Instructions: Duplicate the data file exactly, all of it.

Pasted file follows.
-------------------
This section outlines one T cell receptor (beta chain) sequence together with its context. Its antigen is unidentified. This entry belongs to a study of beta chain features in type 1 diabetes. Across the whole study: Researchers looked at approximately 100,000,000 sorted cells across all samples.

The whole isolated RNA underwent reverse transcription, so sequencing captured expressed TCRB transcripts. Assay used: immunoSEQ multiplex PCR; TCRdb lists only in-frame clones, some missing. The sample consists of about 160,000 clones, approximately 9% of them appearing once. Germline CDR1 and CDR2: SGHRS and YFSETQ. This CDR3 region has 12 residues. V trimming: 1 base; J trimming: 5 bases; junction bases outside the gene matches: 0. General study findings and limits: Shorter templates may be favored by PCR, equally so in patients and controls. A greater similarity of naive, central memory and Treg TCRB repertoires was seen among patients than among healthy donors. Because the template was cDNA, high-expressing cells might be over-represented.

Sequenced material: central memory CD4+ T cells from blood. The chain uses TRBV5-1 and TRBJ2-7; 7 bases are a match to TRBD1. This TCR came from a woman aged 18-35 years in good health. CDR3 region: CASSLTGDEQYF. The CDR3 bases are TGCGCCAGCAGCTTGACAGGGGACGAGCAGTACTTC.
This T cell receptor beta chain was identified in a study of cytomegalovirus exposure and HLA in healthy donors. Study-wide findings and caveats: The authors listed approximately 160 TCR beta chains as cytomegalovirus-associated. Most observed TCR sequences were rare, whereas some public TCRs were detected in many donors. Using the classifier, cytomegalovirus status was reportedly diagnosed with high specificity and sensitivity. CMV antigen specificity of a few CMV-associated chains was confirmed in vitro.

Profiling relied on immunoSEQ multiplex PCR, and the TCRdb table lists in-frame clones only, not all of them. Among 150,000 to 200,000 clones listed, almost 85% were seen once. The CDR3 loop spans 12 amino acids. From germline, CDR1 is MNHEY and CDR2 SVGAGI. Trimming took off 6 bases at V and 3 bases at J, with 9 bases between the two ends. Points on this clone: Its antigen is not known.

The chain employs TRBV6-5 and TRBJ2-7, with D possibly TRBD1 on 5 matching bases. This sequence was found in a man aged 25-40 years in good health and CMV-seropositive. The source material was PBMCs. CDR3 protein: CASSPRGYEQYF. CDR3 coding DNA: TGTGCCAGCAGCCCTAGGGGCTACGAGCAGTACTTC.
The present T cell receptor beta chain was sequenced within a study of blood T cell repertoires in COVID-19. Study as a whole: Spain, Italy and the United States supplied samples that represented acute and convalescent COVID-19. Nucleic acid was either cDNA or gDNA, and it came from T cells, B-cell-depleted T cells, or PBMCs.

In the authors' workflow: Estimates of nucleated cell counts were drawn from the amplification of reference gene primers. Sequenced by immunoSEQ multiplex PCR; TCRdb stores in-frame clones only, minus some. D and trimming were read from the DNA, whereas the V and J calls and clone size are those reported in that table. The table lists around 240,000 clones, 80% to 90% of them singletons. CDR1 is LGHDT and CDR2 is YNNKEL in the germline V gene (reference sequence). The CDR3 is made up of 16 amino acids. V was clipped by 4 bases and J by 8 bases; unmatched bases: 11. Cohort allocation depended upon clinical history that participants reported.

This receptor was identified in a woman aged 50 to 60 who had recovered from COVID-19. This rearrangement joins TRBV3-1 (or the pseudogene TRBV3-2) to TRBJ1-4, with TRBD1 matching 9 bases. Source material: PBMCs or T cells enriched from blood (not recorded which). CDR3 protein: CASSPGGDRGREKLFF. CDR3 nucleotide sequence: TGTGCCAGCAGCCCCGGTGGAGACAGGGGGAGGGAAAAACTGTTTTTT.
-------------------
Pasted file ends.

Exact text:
This section outlines one T cell receptor (beta chain) sequence together with its context. Its antigen is unidentified. This entry belongs to a study of beta chain features in type 1 diabetes. Across the whole study: Researchers looked at approximately 100,000,000 sorted cells across all samples.

The whole isolated RNA underwent reverse transcription, so sequencing captured expressed TCRB transcripts. Assay used: immunoSEQ multiplex PCR; TCRdb lists only in-frame clones, some missing. The sample consists of about 160,000 clones, approximately 9% of them appearing once. Germline CDR1 and CDR2: SGHRS and YFSETQ. This CDR3 region has 12 residues. V trimming: 1 base; J trimming: 5 bases; junction bases outside the gene matches: 0. General study findings and limits: Shorter templates may be favored by PCR, equally so in patients and controls. A greater similarity of naive, central memory and Treg TCRB repertoires was seen among patients than among healthy donors. Because the template was cDNA, high-expressing cells might be over-represented.

Sequenced material: central memory CD4+ T cells from blood. The chain uses TRBV5-1 and TRBJ2-7; 7 bases are a match to TRBD1. This TCR came from a woman aged 18-35 years in good health. CDR3 region: CASSLTGDEQYF. The CDR3 bases are TGCGCCAGCAGCTTGACAGGGGACGAGCAGTACTTC.
This T cell receptor beta chain was identified in a study of cytomegalovirus exposure and HLA in healthy donors. Study-wide findings and caveats: The authors listed approximately 160 TCR beta chains as cytomegalovirus-associated. Most observed TCR sequences were rare, whereas some public TCRs were detected in many donors. Using the classifier, cytomegalovirus status was reportedly diagnosed with high specificity and sensitivity. CMV antigen specificity of a few CMV-associated chains was confirmed in vitro.

Profiling relied on immunoSEQ multiplex PCR, and the TCRdb table lists in-frame clones only, not all of them. Among 150,000 to 200,000 clones listed, almost 85% were seen once. The CDR3 loop spans 12 amino acids. From germline, CDR1 is MNHEY and CDR2 SVGAGI. Trimming took off 6 bases at V and 3 bases at J, with 9 bases between the two ends. Points on this clone: Its antigen is not known.

The chain employs TRBV6-5 and TRBJ2-7, with D possibly TRBD1 on 5 matching bases. This sequence was found in a man aged 25-40 years in good health and CMV-seropositive. The source material was PBMCs. CDR3 protein: CASSPRGYEQYF. CDR3 coding DNA: TGTGCCAGCAGCCCTAGGGGCTACGAGCAGTACTTC.
The present T cell receptor beta chain was sequenced within a study of blood T cell repertoires in COVID-19. Study as a whole: Spain, Italy and the United States supplied samples that represented acute and convalescent COVID-19. Nucleic acid was either cDNA or gDNA, and it came from T cells, B-cell-depleted T cells, or PBMCs.

In the authors' workflow: Estimates of nucleated cell counts were drawn from the amplification of reference gene primers. Sequenced by immunoSEQ multiplex PCR; TCRdb stores in-frame clones only, minus some. D and trimming were read from the DNA, whereas the V and J calls and clone size are those reported in that table. The table lists around 240,000 clones, 80% to 90% of them singletons. CDR1 is LGHDT and CDR2 is YNNKEL in the germline V gene (reference sequence). The CDR3 is made up of 16 amino acids. V was clipped by 4 bases and J by 8 bases; unmatched bases: 11. Cohort allocation depended upon clinical history that participants reported.

This receptor was identified in a woman aged 50 to 60 who had recovered from COVID-19. This rearrangement joins TRBV3-1 (or the pseudogene TRBV3-2) to TRBJ1-4, with TRBD1 matching 9 bases. Source material: PBMCs or T cells enriched from blood (not recorded which). CDR3 protein: CASSPGGDRGREKLFF. CDR3 nucleotide sequence: TGTGCCAGCAGCCCCGGTGGAGACAGGGGGAGGGAAAAACTGTTTTTT.